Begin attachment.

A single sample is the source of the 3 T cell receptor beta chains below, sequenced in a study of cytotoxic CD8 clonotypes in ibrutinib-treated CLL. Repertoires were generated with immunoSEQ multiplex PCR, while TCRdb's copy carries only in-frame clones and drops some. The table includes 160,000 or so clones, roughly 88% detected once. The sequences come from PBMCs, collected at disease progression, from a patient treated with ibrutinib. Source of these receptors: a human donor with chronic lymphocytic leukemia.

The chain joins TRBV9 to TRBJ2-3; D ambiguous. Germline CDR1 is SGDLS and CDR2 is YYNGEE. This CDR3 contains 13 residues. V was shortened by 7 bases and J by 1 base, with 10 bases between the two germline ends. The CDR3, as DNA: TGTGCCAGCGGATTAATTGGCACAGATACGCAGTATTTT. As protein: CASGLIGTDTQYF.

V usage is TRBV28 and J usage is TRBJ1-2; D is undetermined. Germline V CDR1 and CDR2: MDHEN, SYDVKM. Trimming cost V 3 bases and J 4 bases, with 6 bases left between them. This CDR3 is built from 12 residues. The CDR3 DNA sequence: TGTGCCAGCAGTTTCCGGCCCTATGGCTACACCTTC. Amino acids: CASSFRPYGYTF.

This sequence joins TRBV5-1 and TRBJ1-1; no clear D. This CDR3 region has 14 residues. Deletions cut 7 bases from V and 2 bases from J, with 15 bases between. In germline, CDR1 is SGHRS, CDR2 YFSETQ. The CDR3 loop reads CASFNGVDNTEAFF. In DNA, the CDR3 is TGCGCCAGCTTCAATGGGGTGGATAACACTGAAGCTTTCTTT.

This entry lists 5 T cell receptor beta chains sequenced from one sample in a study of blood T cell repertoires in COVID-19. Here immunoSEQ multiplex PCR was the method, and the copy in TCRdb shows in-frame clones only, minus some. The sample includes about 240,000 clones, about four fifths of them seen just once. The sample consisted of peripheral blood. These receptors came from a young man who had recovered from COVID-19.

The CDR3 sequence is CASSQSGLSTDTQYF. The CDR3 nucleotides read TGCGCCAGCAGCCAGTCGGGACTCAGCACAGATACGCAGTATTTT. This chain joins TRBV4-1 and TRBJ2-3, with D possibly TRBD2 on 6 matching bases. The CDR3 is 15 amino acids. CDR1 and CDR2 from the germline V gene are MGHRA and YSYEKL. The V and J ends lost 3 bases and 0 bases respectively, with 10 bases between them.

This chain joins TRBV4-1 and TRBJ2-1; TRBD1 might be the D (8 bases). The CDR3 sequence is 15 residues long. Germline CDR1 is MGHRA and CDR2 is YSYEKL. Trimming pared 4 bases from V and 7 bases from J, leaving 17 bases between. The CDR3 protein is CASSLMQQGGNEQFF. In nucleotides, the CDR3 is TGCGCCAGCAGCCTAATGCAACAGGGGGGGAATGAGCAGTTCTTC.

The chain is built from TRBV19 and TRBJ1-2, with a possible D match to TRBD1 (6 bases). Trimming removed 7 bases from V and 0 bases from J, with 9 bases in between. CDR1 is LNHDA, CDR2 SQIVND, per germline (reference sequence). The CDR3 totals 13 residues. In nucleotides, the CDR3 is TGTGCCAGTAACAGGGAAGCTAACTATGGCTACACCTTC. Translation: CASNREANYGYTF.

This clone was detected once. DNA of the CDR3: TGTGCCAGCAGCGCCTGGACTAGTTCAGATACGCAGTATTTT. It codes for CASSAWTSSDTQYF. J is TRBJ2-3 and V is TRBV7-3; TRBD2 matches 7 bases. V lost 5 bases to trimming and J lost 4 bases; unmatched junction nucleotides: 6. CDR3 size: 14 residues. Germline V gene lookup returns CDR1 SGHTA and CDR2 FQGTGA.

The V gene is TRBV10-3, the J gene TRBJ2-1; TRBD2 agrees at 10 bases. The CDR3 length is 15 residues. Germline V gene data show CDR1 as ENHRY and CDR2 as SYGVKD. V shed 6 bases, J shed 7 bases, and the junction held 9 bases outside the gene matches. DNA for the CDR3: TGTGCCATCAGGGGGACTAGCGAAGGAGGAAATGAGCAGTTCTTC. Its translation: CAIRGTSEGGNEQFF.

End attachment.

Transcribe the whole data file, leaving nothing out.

A single sample is the source of the 3 T cell receptor beta chains below, sequenced in a study of cytotoxic CD8 clonotypes in ibrutinib-treated CLL. Repertoires were generated with immunoSEQ multiplex PCR, while TCRdb's copy carries only in-frame clones and drops some. The table includes 160,000 or so clones, roughly 88% detected once. The sequences come from PBMCs, collected at disease progression, from a patient treated with ibrutinib. Source of these receptors: a human donor with chronic lymphocytic leukemia.

The chain joins TRBV9 to TRBJ2-3; D ambiguous. Germline CDR1 is SGDLS and CDR2 is YYNGEE. This CDR3 contains 13 residues. V was shortened by 7 bases and J by 1 base, with 10 bases between the two germline ends. The CDR3, as DNA: TGTGCCAGCGGATTAATTGGCACAGATACGCAGTATTTT. As protein: CASGLIGTDTQYF.

V usage is TRBV28 and J usage is TRBJ1-2; D is undetermined. Germline V CDR1 and CDR2: MDHEN, SYDVKM. Trimming cost V 3 bases and J 4 bases, with 6 bases left between them. This CDR3 is built from 12 residues. The CDR3 DNA sequence: TGTGCCAGCAGTTTCCGGCCCTATGGCTACACCTTC. Amino acids: CASSFRPYGYTF.

This sequence joins TRBV5-1 and TRBJ1-1; no clear D. This CDR3 region has 14 residues. Deletions cut 7 bases from V and 2 bases from J, with 15 bases between. In germline, CDR1 is SGHRS, CDR2 YFSETQ. The CDR3 loop reads CASFNGVDNTEAFF. In DNA, the CDR3 is TGCGCCAGCTTCAATGGGGTGGATAACACTGAAGCTTTCTTT.

This entry lists 5 T cell receptor beta chains sequenced from one sample in a study of blood T cell repertoires in COVID-19. Here immunoSEQ multiplex PCR was the method, and the copy in TCRdb shows in-frame clones only, minus some. The sample includes about 240,000 clones, about four fifths of them seen just once. The sample consisted of peripheral blood. These receptors came from a young man who had recovered from COVID-19.

The CDR3 sequence is CASSQSGLSTDTQYF. The CDR3 nucleotides read TGCGCCAGCAGCCAGTCGGGACTCAGCACAGATACGCAGTATTTT. This chain joins TRBV4-1 and TRBJ2-3, with D possibly TRBD2 on 6 matching bases. The CDR3 is 15 amino acids. CDR1 and CDR2 from the germline V gene are MGHRA and YSYEKL. The V and J ends lost 3 bases and 0 bases respectively, with 10 bases between them.

This chain joins TRBV4-1 and TRBJ2-1; TRBD1 might be the D (8 bases). The CDR3 sequence is 15 residues long. Germline CDR1 is MGHRA and CDR2 is YSYEKL. Trimming pared 4 bases from V and 7 bases from J, leaving 17 bases between. The CDR3 protein is CASSLMQQGGNEQFF. In nucleotides, the CDR3 is TGCGCCAGCAGCCTAATGCAACAGGGGGGGAATGAGCAGTTCTTC.

The chain is built from TRBV19 and TRBJ1-2, with a possible D match to TRBD1 (6 bases). Trimming removed 7 bases from V and 0 bases from J, with 9 bases in between. CDR1 is LNHDA, CDR2 SQIVND, per germline (reference sequence). The CDR3 totals 13 residues. In nucleotides, the CDR3 is TGTGCCAGTAACAGGGAAGCTAACTATGGCTACACCTTC. Translation: CASNREANYGYTF.

This clone was detected once. DNA of the CDR3: TGTGCCAGCAGCGCCTGGACTAGTTCAGATACGCAGTATTTT. It codes for CASSAWTSSDTQYF. J is TRBJ2-3 and V is TRBV7-3; TRBD2 matches 7 bases. V lost 5 bases to trimming and J lost 4 bases; unmatched junction nucleotides: 6. CDR3 size: 14 residues. Germline V gene lookup returns CDR1 SGHTA and CDR2 FQGTGA.

The V gene is TRBV10-3, the J gene TRBJ2-1; TRBD2 agrees at 10 bases. The CDR3 length is 15 residues. Germline V gene data show CDR1 as ENHRY and CDR2 as SYGVKD. V shed 6 bases, J shed 7 bases, and the junction held 9 bases outside the gene matches. DNA for the CDR3: TGTGCCATCAGGGGGACTAGCGAAGGAGGAAATGAGCAGTTCTTC. Its translation: CAIRGTSEGGNEQFF.